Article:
Sump Pump Watchdog hack


The sump pump is a device that works hard to keep your home dry but is prone to failure, and if you have any valuables in your basement or crawlspace, even a light flood can cause a lot of damage and potential health problems (mold!). It tends to fail in a big storm when it gets really busy pumping water away from around your home (worse if you lose power too). Heard a few horror stories and not having some kind of backup or monitoring it is the perfect recipe for a disaster waiting to happen.

My trusty SonarMote is of course an independent sensor which alerts me when the water reaches an unsafe level in the sump well. It’s mounted on the bottom of the sump well lid and it measures the distance to the water surface. My gateway app graphs that level and also provides a means to alert me via SMS or email.

This year the pump’s mechanical float decided to get stuck again and then fail, so I had to either buy a whole new pump, or find an alternative to the float part. Turns out there’s a device called The Basement Watchdog. It’s very simple in its operation – has its own float, which triggers a circuit that activates a 120v outlet for a fixed amount of time, cheap and perfect.

As soon as I installed this, I noticed my SonarMote measurement graph was messed up. That’s because the device would tend to empty out the well very sporadically and for a short delay, and the level would only vary by very little, not very visually helpful.I wondered how hard can it be to hack the Watchdog to make it stay on for longer and pump more water. Unsurprisingly the circuit is based on the TI ne555 timer chip which after a little investigation is obviously running in monostable configuration. Here’s a nice video walkthrough that explains this mode in more detail if you’re not familiar with the 555 timer. In a nutshell there is a trigger (the float) which activates the 555 timer output to go HIGH (activates relay and turns pump ON) for a fixed amount of time (configured by a resistor and capacitor RC discharge circuit), after which it goes LOW (and switches off the pump).In my Watchdog, the timer is determined by a 100K 200K resistor and 47uF capacitor. The 555 monostable timer formula is Tw=1.1*R*C which results in a ~5 second activation of the pump, which is way too low and explains the unappealing graphs I’ve been getting:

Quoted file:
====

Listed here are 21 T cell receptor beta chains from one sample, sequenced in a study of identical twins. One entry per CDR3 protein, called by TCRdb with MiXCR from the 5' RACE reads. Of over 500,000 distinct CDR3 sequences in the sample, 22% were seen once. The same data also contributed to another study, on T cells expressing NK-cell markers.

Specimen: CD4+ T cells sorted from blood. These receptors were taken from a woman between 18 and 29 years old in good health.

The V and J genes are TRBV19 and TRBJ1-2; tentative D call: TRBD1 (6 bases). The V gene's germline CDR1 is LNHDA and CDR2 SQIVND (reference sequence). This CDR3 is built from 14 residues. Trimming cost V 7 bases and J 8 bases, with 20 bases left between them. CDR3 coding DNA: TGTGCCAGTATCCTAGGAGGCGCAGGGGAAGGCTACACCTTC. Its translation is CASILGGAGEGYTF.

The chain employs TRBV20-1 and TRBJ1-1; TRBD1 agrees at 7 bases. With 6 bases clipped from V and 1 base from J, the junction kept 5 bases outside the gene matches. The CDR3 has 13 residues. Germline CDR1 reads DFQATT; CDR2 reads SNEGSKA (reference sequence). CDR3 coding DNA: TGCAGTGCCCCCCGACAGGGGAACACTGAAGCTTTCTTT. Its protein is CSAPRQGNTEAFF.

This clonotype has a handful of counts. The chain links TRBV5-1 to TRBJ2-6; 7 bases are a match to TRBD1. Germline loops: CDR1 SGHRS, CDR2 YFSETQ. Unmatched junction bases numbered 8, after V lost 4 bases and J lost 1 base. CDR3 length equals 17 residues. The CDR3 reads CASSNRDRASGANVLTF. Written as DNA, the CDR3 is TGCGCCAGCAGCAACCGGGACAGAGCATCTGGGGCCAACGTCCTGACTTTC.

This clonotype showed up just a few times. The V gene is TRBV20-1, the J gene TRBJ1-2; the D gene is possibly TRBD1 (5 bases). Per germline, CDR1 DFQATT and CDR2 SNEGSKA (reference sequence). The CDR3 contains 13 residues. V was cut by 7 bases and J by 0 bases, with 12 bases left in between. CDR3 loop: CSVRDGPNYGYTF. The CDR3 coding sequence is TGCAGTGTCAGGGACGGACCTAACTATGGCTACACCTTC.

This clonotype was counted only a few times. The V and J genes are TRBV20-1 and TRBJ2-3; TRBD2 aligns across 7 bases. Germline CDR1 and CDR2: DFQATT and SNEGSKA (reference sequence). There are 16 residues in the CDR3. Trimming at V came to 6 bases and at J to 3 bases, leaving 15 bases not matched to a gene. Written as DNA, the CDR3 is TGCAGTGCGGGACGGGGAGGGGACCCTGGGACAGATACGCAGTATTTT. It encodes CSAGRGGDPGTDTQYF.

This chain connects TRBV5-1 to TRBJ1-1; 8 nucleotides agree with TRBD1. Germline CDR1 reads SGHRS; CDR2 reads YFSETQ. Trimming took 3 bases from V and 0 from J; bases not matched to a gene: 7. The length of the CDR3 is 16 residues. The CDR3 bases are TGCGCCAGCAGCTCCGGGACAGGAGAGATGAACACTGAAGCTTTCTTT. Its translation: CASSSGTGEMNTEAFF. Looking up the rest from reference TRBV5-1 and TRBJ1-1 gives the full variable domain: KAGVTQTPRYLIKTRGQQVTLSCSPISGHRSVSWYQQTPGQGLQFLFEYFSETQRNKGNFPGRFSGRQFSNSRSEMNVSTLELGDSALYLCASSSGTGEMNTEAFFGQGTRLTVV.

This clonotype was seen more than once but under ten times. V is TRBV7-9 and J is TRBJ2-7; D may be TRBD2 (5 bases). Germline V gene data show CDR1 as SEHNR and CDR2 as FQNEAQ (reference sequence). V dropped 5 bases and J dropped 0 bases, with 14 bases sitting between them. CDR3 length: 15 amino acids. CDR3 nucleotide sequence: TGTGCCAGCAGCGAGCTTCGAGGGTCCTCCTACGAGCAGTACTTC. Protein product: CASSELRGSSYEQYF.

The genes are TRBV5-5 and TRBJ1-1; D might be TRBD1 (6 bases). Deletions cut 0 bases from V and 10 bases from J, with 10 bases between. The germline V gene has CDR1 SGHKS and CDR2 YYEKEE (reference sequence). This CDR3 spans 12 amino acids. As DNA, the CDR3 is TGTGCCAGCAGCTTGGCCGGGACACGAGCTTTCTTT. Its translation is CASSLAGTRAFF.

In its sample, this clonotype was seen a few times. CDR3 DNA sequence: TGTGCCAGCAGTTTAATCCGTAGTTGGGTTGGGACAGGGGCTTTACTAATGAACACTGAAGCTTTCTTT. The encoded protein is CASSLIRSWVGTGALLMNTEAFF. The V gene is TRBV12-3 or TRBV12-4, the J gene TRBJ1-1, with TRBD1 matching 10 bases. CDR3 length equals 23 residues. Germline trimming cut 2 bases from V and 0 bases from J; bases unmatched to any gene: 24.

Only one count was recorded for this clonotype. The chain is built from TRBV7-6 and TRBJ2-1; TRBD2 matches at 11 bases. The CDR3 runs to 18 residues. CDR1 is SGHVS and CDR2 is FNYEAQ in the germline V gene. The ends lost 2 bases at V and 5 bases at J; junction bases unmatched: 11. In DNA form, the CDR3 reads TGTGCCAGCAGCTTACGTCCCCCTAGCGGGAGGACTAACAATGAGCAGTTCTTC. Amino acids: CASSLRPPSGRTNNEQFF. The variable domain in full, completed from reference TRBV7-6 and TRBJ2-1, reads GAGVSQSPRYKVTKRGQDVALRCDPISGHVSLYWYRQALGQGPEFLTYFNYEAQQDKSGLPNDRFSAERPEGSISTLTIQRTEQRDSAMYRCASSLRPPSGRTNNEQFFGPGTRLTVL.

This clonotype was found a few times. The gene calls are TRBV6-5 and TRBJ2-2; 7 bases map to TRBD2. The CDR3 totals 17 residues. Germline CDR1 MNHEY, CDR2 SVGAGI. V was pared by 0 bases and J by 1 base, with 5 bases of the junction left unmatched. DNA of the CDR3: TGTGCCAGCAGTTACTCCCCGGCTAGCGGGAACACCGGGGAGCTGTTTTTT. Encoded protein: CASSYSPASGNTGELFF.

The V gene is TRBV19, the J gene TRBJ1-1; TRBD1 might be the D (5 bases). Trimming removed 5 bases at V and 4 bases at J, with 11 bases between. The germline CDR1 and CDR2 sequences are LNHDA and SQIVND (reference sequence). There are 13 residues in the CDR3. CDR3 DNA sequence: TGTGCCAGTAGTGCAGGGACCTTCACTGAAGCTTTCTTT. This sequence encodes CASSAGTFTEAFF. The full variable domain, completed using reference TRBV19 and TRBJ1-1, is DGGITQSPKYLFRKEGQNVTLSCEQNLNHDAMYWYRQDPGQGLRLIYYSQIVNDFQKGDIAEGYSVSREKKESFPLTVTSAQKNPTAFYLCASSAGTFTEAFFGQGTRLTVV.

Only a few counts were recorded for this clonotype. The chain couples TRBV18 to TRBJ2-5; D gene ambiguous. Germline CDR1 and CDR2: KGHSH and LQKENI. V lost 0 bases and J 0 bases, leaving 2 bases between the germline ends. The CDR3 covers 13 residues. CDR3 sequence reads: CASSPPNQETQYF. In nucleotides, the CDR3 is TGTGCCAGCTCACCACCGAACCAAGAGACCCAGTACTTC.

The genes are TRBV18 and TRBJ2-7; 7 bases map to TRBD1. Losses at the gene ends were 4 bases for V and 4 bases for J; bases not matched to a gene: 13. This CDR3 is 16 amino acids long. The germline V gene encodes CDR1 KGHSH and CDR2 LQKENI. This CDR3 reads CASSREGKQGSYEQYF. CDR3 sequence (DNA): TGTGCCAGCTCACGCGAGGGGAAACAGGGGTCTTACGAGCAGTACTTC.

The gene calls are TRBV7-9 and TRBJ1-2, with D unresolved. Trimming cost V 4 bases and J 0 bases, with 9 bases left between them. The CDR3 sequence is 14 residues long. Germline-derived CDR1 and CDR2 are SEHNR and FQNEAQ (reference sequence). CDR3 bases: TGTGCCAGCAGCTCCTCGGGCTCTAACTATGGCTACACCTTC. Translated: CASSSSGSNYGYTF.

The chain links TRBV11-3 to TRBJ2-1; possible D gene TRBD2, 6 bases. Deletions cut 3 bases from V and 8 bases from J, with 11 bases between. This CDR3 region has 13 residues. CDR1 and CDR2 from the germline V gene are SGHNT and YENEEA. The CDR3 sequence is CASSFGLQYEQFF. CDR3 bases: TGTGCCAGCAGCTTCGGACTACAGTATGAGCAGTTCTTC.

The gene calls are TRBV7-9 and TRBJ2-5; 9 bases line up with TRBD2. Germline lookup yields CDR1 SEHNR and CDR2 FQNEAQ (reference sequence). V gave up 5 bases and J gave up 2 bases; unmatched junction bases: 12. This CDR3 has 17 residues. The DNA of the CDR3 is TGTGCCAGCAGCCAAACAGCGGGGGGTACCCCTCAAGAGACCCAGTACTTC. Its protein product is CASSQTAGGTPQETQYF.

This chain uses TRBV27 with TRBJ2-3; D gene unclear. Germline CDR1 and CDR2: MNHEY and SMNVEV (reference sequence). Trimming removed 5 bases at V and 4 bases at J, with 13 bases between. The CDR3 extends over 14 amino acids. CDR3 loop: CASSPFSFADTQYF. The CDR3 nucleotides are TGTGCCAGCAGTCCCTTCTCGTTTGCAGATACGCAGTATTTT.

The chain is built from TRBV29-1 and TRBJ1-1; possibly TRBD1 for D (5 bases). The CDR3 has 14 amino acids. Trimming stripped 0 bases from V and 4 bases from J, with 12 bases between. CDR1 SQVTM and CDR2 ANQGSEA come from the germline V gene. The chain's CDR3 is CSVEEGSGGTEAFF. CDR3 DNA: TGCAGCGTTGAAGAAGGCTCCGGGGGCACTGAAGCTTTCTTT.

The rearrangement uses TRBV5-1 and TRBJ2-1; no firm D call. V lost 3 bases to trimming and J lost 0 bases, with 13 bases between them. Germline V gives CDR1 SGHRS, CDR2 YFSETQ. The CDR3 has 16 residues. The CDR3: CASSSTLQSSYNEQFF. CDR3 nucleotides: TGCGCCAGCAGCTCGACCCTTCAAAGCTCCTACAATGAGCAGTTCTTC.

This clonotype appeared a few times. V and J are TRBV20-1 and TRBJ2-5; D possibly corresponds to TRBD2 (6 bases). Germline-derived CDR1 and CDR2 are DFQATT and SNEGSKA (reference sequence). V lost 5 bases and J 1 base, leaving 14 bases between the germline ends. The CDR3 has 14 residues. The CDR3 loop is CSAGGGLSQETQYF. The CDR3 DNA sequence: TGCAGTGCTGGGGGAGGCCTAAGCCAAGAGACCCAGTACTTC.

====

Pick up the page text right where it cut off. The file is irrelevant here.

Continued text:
To change this output time there are 2 options – desolder the resistor and solder a larger value (a bit messy and risking to damage the circuit), or solder a parallel capacitor to the existing one. I chose to solder another capacitor since capacitors in parallel combine their capacitance and required no desoldering. So adding 2 wires to the existing cap and using another cap at the other end makes it easy to change the cap overall value or even use a variable capacitor. If you wanted to change the resistor instead, you could add a potentiometer and case-mount to to allow changing the timing any time later, but I thought that’s overkill, I just needed a bit longer delay. So here’s the 220uF capacitor I added and taped to the relay to prevent any movement/shorts:

Simple enough, the result was an increase to ~30 seconds which empties out the well almost completely and yields nice graphs again, I don’t anticipate having to ever touch this again:

This is the graph for one day, from empty to trigger point:

This is also helpful to see weather patterns, here’s a dry period followed by a few days of heavy rain: